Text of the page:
While that works out to be “only” about 5.5% of vulnerabilities being exploited in the wild, “only” one in 20 vulnerabilities being exploited is quite a lot more than the one in 100 shown “in prior works”.
The best strategy?
The research looked at three strategies for prioritising vulnerabilities: using the CVSS score, patching bugs with known exploits and patching bugs tagged with specific attributes such as “remote code execution”. The researchers also created a machine learning model for each strategy to see if it could outperform simple, rules-based approaches.
For people following a strategy based on CVSS scores, the researchers reckoned the best combination of coverage, accuracy and efficiency was achieved by patching anything with a CVSS score of seven or more:
…a rule-based strategy of remediating all vulnerabilities with CVSS 7 or higher would achieve coverage of slightly over 74% with an efficiency of 9%, and accuracy of only 57%. This appears to be the best balance among CVSS-based strategies, even though it would still result in unnecessarily patching 31k (76k total – 35k patched) unexploited vulnerabilities.
Interestingly, all the rules-based approach based on CVSS ran the machine learning model based on CVSS close, with the model performing only “marginally better” than a strategy based on patching any given CVSS score and above.
When looking at strategies based on the availability of exploit code in one of three exploit repositories – Elliot, Exploit DB, and Metasploit – the researchers found that your choice of repository matters:
…the Exploit DB strategy has the best coverage, but suffers from considerably poor efficiency, while Metasploit performs exceptionally well in efficiency (highest out of all the rules-based approaches), with considerable reduction in coverage, and drastically smaller level of effort required to satisfy the strategy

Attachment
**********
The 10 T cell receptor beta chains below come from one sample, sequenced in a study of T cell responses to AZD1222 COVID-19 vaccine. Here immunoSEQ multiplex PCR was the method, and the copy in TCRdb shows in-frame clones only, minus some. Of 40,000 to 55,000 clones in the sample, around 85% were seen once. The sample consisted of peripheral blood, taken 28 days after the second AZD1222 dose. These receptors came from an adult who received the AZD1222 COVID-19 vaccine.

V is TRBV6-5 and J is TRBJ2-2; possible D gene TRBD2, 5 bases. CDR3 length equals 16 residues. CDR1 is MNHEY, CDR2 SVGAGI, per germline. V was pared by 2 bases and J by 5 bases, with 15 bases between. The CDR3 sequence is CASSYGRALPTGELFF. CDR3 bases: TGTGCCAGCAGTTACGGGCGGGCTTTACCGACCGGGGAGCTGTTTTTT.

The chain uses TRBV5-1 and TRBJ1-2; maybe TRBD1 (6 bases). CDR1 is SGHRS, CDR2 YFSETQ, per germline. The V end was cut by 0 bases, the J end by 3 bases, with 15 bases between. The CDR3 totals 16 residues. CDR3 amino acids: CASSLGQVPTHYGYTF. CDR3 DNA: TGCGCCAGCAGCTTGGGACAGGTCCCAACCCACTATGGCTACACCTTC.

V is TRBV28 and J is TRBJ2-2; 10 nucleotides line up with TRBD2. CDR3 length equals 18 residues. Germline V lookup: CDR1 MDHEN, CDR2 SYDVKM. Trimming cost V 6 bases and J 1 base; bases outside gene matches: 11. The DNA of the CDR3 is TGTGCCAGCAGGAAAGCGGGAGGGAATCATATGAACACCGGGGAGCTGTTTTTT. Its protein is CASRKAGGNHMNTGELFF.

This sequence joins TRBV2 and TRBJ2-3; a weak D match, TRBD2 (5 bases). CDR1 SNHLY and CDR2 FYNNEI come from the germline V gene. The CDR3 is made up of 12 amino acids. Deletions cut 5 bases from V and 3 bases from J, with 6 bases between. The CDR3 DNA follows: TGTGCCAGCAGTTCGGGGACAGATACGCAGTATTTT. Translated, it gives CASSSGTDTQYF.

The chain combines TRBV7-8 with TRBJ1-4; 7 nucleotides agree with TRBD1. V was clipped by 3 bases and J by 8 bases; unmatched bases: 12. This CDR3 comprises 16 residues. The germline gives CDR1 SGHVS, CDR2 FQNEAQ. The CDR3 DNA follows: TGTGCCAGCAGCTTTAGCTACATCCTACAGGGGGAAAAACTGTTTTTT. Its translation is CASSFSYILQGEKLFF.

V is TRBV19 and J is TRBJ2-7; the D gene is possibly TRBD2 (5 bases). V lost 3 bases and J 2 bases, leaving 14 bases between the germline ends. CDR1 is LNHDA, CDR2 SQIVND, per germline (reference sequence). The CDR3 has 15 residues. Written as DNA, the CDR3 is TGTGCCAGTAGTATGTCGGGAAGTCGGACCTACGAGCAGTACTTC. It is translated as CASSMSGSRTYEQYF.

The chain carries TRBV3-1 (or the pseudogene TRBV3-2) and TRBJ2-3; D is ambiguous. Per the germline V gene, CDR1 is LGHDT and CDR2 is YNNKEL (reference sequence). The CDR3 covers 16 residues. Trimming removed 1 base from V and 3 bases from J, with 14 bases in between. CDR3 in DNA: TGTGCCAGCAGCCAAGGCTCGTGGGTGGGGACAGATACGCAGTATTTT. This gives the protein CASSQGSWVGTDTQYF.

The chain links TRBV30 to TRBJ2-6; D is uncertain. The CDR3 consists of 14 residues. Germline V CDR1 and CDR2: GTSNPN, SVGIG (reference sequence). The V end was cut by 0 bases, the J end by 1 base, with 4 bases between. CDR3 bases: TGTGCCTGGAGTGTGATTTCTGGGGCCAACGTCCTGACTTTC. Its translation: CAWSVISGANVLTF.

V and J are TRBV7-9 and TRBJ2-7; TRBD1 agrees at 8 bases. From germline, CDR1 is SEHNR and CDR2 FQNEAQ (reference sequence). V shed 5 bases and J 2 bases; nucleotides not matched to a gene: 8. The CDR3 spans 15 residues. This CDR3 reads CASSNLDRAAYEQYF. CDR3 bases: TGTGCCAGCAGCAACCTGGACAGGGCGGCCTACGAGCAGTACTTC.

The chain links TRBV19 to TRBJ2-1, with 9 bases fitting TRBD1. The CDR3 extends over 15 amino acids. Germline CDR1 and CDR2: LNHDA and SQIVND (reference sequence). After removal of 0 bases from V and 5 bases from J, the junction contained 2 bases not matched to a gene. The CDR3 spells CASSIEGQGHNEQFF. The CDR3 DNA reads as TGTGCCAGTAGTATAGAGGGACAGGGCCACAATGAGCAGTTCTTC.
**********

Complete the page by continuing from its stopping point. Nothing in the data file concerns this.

Unlike the CVSS-based strategy, the researchers found that their machine learning model following a “published exploit” strategy achieved a significantly better balance of coverage and efficiency than a rules-based approach.
For the final “reference tagging” strategy the researchers patched bugs if they had been tagged with one of 83 different keywords and then looked at the efficacy of a patching approach based on each one. None stood out for the researchers as an effective approach and all were outperformed by a “reference tagging” machine learning model:
Overall, like the other rules-based strategies, focusing on individual features (whether CVSS, published exploit, or reference tags) as a decision point yields inefficient remediation strategies. This holds true for all of the individual multi-word expressions.
And better than all those individual strategies, whether rules-based or driven by machine learning, was a machine learning model that used all the available data, they said.
The researchers think their work might be used to improve the CVSS standard and by bodies that issue threat and risk assessments, like the Department of Homeland Security. It could even by used, they suggested, in the Vulnerability Equities Process that determines whether vulnerabilities should be disclosed to the public or kept secret and used in offensive operations.